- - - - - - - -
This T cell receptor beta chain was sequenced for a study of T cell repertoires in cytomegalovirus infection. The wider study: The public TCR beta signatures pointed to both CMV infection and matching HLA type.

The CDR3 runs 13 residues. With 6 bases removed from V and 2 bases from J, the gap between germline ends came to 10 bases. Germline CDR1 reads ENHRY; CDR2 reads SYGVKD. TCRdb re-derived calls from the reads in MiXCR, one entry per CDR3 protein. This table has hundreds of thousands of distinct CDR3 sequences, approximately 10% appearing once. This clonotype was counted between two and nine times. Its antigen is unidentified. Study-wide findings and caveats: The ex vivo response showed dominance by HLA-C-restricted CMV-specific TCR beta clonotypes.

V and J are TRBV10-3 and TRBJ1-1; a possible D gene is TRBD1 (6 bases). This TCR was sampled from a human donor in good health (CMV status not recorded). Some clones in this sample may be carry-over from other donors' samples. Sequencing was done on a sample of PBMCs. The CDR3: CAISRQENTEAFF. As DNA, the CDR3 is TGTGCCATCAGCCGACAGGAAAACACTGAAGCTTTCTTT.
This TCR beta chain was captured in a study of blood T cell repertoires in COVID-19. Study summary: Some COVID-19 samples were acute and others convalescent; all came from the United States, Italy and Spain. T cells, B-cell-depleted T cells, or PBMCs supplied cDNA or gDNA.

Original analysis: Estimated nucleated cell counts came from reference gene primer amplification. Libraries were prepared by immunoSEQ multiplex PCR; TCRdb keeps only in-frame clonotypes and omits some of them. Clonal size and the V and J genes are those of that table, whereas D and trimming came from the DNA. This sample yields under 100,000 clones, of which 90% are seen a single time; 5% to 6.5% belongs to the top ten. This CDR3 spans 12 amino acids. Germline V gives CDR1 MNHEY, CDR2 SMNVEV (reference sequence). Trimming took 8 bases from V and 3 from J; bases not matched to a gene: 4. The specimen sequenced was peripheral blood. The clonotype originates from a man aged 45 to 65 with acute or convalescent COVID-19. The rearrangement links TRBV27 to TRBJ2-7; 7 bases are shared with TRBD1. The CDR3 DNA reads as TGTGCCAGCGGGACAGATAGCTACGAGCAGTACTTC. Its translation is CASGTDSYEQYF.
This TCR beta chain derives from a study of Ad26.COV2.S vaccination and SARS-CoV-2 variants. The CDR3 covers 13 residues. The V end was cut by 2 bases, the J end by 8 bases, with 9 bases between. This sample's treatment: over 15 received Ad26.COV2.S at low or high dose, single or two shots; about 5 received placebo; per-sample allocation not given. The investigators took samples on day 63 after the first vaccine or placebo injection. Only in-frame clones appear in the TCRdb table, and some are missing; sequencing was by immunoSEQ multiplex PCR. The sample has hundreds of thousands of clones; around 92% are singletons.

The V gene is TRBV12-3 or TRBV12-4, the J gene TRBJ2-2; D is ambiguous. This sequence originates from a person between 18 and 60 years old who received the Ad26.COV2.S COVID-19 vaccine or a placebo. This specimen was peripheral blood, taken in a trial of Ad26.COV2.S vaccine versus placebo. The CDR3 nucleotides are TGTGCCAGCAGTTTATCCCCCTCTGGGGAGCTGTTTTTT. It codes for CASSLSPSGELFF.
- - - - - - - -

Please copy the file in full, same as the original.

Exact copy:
This T cell receptor beta chain was sequenced for a study of T cell repertoires in cytomegalovirus infection. The wider study: The public TCR beta signatures pointed to both CMV infection and matching HLA type.

The CDR3 runs 13 residues. With 6 bases removed from V and 2 bases from J, the gap between germline ends came to 10 bases. Germline CDR1 reads ENHRY; CDR2 reads SYGVKD. TCRdb re-derived calls from the reads in MiXCR, one entry per CDR3 protein. This table has hundreds of thousands of distinct CDR3 sequences, approximately 10% appearing once. This clonotype was counted between two and nine times. Its antigen is unidentified. Study-wide findings and caveats: The ex vivo response showed dominance by HLA-C-restricted CMV-specific TCR beta clonotypes.

V and J are TRBV10-3 and TRBJ1-1; a possible D gene is TRBD1 (6 bases). This TCR was sampled from a human donor in good health (CMV status not recorded). Some clones in this sample may be carry-over from other donors' samples. Sequencing was done on a sample of PBMCs. The CDR3: CAISRQENTEAFF. As DNA, the CDR3 is TGTGCCATCAGCCGACAGGAAAACACTGAAGCTTTCTTT.
This TCR beta chain was captured in a study of blood T cell repertoires in COVID-19. Study summary: Some COVID-19 samples were acute and others convalescent; all came from the United States, Italy and Spain. T cells, B-cell-depleted T cells, or PBMCs supplied cDNA or gDNA.

Original analysis: Estimated nucleated cell counts came from reference gene primer amplification. Libraries were prepared by immunoSEQ multiplex PCR; TCRdb keeps only in-frame clonotypes and omits some of them. Clonal size and the V and J genes are those of that table, whereas D and trimming came from the DNA. This sample yields under 100,000 clones, of which 90% are seen a single time; 5% to 6.5% belongs to the top ten. This CDR3 spans 12 amino acids. Germline V gives CDR1 MNHEY, CDR2 SMNVEV (reference sequence). Trimming took 8 bases from V and 3 from J; bases not matched to a gene: 4. The specimen sequenced was peripheral blood. The clonotype originates from a man aged 45 to 65 with acute or convalescent COVID-19. The rearrangement links TRBV27 to TRBJ2-7; 7 bases are shared with TRBD1. The CDR3 DNA reads as TGTGCCAGCGGGACAGATAGCTACGAGCAGTACTTC. Its translation is CASGTDSYEQYF.
This TCR beta chain derives from a study of Ad26.COV2.S vaccination and SARS-CoV-2 variants. The CDR3 covers 13 residues. The V end was cut by 2 bases, the J end by 8 bases, with 9 bases between. This sample's treatment: over 15 received Ad26.COV2.S at low or high dose, single or two shots; about 5 received placebo; per-sample allocation not given. The investigators took samples on day 63 after the first vaccine or placebo injection. Only in-frame clones appear in the TCRdb table, and some are missing; sequencing was by immunoSEQ multiplex PCR. The sample has hundreds of thousands of clones; around 92% are singletons.

The V gene is TRBV12-3 or TRBV12-4, the J gene TRBJ2-2; D is ambiguous. This sequence originates from a person between 18 and 60 years old who received the Ad26.COV2.S COVID-19 vaccine or a placebo. This specimen was peripheral blood, taken in a trial of Ad26.COV2.S vaccine versus placebo. The CDR3 nucleotides are TGTGCCAGCAGTTTATCCCCCTCTGGGGAGCTGTTTTTT. It codes for CASSLSPSGELFF.